Dare County officials say they are closely monitoring local, state and federal guidelines on easing coronavirus restrictions.
“Local officials will continue to have serious discussions about ways to most effectively balance the health of our community and the economic impacts,” the county said in a news release. “They will base their decisions on what is in the best interest of our community based on the scientific data including trends and models that are frequently changing, the capacity of local healthcare providers, and the ability of local merchants to provide essential goods and services.
As of Friday afternoon, Dare County’s coronavirus case count continued to hold at 15, with 14 recovered from the illness or remaining asymptomatic. One patient died.
In North Carolina, there were currently 5,859 cases of COVID-19 in 93 counties. There have been 152 fatalities in NC associated with COVID-19. As of Friday, the state is reporting 429 hospitalizations across the state from COVID-19 illness.
Within the past two days, both North Carolina and the White House have released guidance on pathways to open up the state and nation.
Both recognize the value the restrictive measures have had on slowing the spread of COVID-19 and both also acknowledge the significant socioeconomic impact these measures are having as well. The guidance from the state and nation is aligned with the understanding that the COVID-19 virus will be with us for a long time and the necessity of lifting restrictions incrementally. A phased reopening will help ensure that hospitals do not become overwhelmed and unable to care for severely ill patients.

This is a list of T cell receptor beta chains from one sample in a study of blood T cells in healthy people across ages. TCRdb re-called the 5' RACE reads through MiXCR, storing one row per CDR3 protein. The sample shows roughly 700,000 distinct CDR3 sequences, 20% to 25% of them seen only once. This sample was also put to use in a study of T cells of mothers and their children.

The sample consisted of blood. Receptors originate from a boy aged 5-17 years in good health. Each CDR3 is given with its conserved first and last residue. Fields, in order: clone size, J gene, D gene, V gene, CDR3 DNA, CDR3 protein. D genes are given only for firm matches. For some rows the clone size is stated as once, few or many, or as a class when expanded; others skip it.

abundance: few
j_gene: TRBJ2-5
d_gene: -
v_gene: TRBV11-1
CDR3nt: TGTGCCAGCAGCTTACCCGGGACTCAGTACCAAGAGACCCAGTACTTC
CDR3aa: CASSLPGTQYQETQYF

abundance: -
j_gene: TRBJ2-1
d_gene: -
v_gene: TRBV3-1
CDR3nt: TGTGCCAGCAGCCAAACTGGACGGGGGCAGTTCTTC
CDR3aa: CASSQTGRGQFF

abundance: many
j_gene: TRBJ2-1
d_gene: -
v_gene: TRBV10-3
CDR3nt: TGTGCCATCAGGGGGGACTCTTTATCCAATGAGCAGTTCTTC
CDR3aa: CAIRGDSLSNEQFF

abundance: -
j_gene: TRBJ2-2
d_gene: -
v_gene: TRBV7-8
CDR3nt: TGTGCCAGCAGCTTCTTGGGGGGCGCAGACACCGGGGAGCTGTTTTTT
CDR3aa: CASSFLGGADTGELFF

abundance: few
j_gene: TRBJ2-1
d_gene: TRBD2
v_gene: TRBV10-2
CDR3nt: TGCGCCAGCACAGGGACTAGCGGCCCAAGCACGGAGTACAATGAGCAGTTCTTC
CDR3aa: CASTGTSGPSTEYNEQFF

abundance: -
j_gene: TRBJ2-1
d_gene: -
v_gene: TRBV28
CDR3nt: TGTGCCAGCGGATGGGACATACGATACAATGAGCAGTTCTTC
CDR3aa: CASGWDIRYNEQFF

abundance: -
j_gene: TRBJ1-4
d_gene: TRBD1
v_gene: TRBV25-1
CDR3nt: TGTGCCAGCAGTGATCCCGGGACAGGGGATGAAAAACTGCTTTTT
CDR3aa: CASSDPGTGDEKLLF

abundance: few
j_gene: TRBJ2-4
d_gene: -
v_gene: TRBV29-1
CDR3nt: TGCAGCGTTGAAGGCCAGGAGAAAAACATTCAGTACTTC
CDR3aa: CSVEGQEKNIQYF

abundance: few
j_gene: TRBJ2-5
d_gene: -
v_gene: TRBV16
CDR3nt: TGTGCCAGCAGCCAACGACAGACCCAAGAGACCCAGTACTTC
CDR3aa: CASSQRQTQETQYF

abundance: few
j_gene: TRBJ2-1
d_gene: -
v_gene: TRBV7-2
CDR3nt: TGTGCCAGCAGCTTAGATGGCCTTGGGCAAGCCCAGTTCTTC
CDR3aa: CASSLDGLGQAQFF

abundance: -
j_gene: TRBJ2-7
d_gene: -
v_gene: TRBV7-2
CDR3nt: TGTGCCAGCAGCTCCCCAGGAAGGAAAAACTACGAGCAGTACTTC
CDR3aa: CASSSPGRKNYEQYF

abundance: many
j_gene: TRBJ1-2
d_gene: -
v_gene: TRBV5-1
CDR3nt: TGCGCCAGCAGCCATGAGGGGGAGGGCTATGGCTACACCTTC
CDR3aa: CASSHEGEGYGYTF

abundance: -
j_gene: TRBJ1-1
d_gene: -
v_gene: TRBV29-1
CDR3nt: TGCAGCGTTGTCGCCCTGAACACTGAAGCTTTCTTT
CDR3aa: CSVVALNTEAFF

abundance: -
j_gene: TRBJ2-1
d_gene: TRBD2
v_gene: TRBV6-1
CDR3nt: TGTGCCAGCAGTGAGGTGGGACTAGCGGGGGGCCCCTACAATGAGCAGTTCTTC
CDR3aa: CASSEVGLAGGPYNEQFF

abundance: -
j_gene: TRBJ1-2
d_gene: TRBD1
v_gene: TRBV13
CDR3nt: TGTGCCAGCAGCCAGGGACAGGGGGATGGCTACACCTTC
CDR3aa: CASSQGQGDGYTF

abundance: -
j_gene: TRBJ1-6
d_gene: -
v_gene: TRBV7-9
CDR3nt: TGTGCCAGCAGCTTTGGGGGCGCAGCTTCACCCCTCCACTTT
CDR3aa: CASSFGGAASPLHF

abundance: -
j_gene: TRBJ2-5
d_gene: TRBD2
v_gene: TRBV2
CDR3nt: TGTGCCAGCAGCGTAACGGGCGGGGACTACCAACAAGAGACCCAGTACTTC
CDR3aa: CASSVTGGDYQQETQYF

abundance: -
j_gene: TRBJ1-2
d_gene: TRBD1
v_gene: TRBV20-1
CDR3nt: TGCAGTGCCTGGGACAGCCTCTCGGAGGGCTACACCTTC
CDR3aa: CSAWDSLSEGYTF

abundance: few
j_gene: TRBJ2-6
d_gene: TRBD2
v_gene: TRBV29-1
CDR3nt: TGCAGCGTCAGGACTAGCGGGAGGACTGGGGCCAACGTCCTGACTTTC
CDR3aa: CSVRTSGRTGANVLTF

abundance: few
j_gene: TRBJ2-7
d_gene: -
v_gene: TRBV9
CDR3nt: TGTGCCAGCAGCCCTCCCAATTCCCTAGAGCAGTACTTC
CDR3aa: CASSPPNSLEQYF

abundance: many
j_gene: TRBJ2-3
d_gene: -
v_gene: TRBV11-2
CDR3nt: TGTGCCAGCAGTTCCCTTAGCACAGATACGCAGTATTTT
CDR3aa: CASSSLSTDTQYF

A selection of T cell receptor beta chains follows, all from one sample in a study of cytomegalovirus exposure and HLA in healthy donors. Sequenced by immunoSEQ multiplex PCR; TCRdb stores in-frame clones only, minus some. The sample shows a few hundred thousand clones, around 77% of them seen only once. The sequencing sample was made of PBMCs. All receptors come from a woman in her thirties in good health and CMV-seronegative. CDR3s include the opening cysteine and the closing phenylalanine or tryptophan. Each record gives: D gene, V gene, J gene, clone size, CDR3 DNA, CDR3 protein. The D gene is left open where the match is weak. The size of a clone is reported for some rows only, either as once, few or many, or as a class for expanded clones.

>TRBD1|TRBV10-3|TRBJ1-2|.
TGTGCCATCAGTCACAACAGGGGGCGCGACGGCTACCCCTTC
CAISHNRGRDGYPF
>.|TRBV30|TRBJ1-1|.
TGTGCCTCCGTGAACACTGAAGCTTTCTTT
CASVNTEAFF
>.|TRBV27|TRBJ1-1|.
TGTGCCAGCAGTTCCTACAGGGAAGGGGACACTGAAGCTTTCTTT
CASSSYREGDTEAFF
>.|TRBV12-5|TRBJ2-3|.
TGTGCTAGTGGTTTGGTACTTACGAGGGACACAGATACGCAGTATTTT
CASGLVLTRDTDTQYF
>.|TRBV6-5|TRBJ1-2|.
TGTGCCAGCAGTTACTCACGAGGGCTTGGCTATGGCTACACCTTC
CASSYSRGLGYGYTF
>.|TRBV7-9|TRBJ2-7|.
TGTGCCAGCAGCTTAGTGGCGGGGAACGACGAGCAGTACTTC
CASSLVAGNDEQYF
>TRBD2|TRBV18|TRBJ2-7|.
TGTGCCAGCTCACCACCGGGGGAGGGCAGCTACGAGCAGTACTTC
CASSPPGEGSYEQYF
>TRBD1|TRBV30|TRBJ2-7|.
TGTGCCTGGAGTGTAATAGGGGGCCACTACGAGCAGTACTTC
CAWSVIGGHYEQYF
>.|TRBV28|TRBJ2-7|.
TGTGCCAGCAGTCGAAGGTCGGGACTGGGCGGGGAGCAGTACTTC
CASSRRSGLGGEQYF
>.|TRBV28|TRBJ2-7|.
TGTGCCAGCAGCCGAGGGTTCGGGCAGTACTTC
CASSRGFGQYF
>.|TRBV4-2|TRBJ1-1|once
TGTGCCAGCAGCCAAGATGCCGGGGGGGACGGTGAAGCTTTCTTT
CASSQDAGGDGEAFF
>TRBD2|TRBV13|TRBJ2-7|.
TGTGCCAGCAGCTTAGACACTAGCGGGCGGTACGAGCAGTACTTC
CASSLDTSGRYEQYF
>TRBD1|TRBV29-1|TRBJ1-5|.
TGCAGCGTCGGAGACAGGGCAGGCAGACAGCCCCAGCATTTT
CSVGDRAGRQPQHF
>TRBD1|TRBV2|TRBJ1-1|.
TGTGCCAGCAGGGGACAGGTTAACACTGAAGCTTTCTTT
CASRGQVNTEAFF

During a Friday press conference, Gov. Roy Cooper said the North Carolina Department of Health and Human Services has convened a Testing Surge Workgroup to develop a plan to increase testing, which is one governor’s requirements for easing coronavirus restrictions. The plan focuses on increasing testing capacity, expanding testing sites and addressing supply challenges; ramping up staffing and technology to determine who has been exposed when someone tests positive; and analyzing new data, including number of new cases, hospitalizations, deaths, protective equipment, supplies, hospital capacity and more.
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